What was your first automotive job and why were you interested in the industry?
My first job in the automotive industry was as a human resources manager for Nissan Nordic. The fact that the company was part of the automotive industry was not necessarily what attracted me to the job. What I was really drawn to was the challenge of starting a new operation. That made the decision to join the industry an easy one. But it didn’t take long before I was hooked on the amazing world of cars. And I’m still hooked.
Starting up Nissan’s sales and marketing company for the Nordic and Baltic countries. We started from scratch, and in just seven months we were able to open four offices and start sales operations in all the relevant countries. Furthermore, we reached all of our targets in the very first year.
Biggest failure and what it taught you?
When setting up a multi-country company, I used to expect to be able to use the same operational model across borders within a short time span. I know now that doesn’t work. I have learned that you can establish a common operational model in all of your countries, but you still need to take the time to understand the important cultural differences and then amend your approach accordingly. I have also learned that some cultures require more in-depth analysis than others, and that you have to accept that.
What is your current challenge at work?
I’m working on a Europewide initiative to further improve employee motivation and quality of management. It is an absolutely terrific initiative, but very challenging to implement because of the cultural and legal differences among the various European countries.
What about the auto industry surprises you?
I’m continually amazed how passionate Nissan employees are. The bigger the challenge, the more excited we get. When something seems impossible, we get even more motivated. We have an intense desire to succeed.
What is the best advice you have ever received?
If you want to really grow and develop, take on challenges that allow you to do something that seems impossible to achieve.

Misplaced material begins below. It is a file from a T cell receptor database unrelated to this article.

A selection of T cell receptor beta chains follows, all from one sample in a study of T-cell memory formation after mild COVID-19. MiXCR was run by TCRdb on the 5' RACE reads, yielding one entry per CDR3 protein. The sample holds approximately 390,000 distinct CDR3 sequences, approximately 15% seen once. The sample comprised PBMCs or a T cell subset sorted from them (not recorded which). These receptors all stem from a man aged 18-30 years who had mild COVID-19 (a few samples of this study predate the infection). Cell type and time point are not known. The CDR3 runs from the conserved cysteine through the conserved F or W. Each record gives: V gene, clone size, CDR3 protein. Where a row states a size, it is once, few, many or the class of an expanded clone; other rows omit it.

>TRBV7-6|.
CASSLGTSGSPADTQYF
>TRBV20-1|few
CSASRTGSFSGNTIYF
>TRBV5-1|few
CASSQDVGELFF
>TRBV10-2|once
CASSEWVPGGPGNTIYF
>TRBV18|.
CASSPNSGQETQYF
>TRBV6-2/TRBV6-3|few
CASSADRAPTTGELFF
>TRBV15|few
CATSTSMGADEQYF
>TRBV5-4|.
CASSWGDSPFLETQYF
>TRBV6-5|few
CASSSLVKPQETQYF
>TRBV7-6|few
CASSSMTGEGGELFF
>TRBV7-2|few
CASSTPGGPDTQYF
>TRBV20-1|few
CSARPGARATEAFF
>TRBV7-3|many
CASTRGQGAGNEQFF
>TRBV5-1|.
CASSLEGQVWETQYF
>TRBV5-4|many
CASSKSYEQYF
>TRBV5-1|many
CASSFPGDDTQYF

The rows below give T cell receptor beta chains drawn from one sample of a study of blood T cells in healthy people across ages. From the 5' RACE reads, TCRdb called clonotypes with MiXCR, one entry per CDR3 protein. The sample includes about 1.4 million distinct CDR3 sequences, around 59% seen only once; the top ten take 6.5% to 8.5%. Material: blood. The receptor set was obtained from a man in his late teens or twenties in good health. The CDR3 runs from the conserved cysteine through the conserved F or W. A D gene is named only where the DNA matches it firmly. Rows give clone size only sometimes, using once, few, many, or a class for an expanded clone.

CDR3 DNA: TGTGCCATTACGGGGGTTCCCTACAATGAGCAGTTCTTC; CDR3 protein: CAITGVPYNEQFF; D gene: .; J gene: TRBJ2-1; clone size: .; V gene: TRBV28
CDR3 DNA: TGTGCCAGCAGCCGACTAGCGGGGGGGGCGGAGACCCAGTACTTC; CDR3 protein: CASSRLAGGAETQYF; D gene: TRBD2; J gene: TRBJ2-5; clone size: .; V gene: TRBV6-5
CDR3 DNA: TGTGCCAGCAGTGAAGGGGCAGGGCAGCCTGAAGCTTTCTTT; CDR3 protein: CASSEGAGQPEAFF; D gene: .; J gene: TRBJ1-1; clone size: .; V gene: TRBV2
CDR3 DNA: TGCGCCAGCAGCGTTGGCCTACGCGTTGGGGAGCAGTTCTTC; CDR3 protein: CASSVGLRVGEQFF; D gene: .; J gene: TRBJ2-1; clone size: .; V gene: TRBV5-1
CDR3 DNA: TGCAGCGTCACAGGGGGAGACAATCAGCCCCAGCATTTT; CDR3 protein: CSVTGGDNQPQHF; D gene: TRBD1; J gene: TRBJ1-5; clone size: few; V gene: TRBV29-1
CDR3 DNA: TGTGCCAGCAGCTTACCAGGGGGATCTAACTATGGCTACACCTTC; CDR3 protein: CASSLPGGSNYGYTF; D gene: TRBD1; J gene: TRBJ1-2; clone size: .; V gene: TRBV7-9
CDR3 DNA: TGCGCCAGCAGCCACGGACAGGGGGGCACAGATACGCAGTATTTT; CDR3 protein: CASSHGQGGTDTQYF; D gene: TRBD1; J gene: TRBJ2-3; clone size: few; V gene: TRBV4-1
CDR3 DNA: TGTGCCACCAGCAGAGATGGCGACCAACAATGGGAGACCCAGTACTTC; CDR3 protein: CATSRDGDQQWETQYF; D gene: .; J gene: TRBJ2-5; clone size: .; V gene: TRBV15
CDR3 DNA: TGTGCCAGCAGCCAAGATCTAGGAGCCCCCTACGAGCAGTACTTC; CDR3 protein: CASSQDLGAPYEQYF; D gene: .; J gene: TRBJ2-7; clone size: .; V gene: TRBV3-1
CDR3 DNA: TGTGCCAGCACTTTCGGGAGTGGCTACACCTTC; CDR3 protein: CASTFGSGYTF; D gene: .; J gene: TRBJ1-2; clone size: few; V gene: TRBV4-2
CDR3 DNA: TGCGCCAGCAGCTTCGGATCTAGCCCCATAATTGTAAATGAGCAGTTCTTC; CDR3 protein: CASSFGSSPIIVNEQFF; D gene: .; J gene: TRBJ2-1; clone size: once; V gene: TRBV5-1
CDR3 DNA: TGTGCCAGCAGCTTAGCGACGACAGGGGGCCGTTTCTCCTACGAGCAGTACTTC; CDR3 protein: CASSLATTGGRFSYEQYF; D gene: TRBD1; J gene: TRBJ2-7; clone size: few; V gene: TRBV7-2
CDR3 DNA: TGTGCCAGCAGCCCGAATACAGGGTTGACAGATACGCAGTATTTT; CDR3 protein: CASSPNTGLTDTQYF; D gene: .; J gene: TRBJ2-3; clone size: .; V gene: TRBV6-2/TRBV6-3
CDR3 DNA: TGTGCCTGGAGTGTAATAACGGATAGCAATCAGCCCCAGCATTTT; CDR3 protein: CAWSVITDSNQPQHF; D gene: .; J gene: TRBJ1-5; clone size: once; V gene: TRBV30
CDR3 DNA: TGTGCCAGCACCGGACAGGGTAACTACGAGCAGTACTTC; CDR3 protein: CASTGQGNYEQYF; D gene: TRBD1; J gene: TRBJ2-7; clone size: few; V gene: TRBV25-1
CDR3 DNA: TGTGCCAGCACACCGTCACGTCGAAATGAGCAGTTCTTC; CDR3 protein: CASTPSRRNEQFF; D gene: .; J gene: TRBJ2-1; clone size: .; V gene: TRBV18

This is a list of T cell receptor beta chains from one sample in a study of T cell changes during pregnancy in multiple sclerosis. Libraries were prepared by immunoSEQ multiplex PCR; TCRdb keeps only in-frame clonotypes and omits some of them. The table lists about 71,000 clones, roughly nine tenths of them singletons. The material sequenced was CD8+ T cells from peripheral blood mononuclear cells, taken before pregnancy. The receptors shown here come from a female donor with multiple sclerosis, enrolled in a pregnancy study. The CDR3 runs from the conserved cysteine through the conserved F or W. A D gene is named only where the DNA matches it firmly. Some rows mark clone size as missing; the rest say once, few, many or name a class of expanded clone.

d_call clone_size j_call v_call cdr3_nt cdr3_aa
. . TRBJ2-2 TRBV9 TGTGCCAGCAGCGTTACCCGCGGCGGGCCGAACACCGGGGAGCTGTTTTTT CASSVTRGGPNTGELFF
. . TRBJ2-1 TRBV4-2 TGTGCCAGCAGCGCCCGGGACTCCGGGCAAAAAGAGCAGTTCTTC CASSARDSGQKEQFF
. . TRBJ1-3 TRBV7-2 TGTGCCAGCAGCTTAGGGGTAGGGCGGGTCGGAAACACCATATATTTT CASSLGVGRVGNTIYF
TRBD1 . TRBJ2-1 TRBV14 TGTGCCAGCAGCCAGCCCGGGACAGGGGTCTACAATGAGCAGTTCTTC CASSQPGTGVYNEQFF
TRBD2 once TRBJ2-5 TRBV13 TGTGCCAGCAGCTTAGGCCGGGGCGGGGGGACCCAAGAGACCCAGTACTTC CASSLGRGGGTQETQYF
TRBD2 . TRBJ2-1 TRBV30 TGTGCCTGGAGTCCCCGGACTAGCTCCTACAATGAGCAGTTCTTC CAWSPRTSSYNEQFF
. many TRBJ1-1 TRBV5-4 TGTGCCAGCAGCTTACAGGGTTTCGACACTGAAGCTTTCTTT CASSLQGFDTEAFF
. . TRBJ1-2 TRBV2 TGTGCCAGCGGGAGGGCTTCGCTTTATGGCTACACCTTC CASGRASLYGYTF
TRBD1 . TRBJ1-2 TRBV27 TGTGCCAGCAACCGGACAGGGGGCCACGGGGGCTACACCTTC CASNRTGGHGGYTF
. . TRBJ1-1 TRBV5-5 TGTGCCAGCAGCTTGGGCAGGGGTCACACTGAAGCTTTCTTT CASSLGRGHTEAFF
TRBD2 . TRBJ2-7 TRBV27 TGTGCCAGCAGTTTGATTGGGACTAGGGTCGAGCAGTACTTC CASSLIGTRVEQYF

What advice would you give to a person considering a career in the auto industry?
This huge industry offers you limitless opportunities regardless of your educational background. My advice is to find a way to enter the industry at any level. From there, you will be able to create your own path to success.
If you were CEO of a company, what would you do first?
I would go to every department in the company for a day and work side by side with the employees. I would do this to gain a better understanding of what they do on a day-to-day basis, but also to have the opportunity to meet with them and listen to their concerns.
What job do you really want to have in the future?
Ideally, a global human resources role so that I can have some strategic influence on the direction Nissan takes in the future.
What do you do to relax?
A very Finnish thing: I like to go with the family to our summer cottage on a lake, heat up the sauna and take a dip in the lake or the snow, depending on the time of the year.
A Fiat Uno. It needed loving care, but started like a charm even when it was -30 degrees Celsius.
Nissan Note and Infiniti FX37.
2014- present: Human resources director, talent management, recruitment, learning & development and diversity, Europe, Nissan, Paris, France
2010-2014: Director, Human Resources and General Affairs, Nissan Technical Centre Europe, Cranfield, England
2007-2010: Human Resources and General Affairs Manager, Nissan Center Europe, Bruehl, Germany
2005-2007: Human Resources and General Affairs Manager, Nissan Nordic Europe, Espoo, Finland
2001-2005: Resource Manager, ISS Services, Helsinki, Finland
1998-2001: Service Manager, ISS Services, Helsinki, Finland
1995-1998: Customer service manager, Suntours, Finland, Portugal and Austria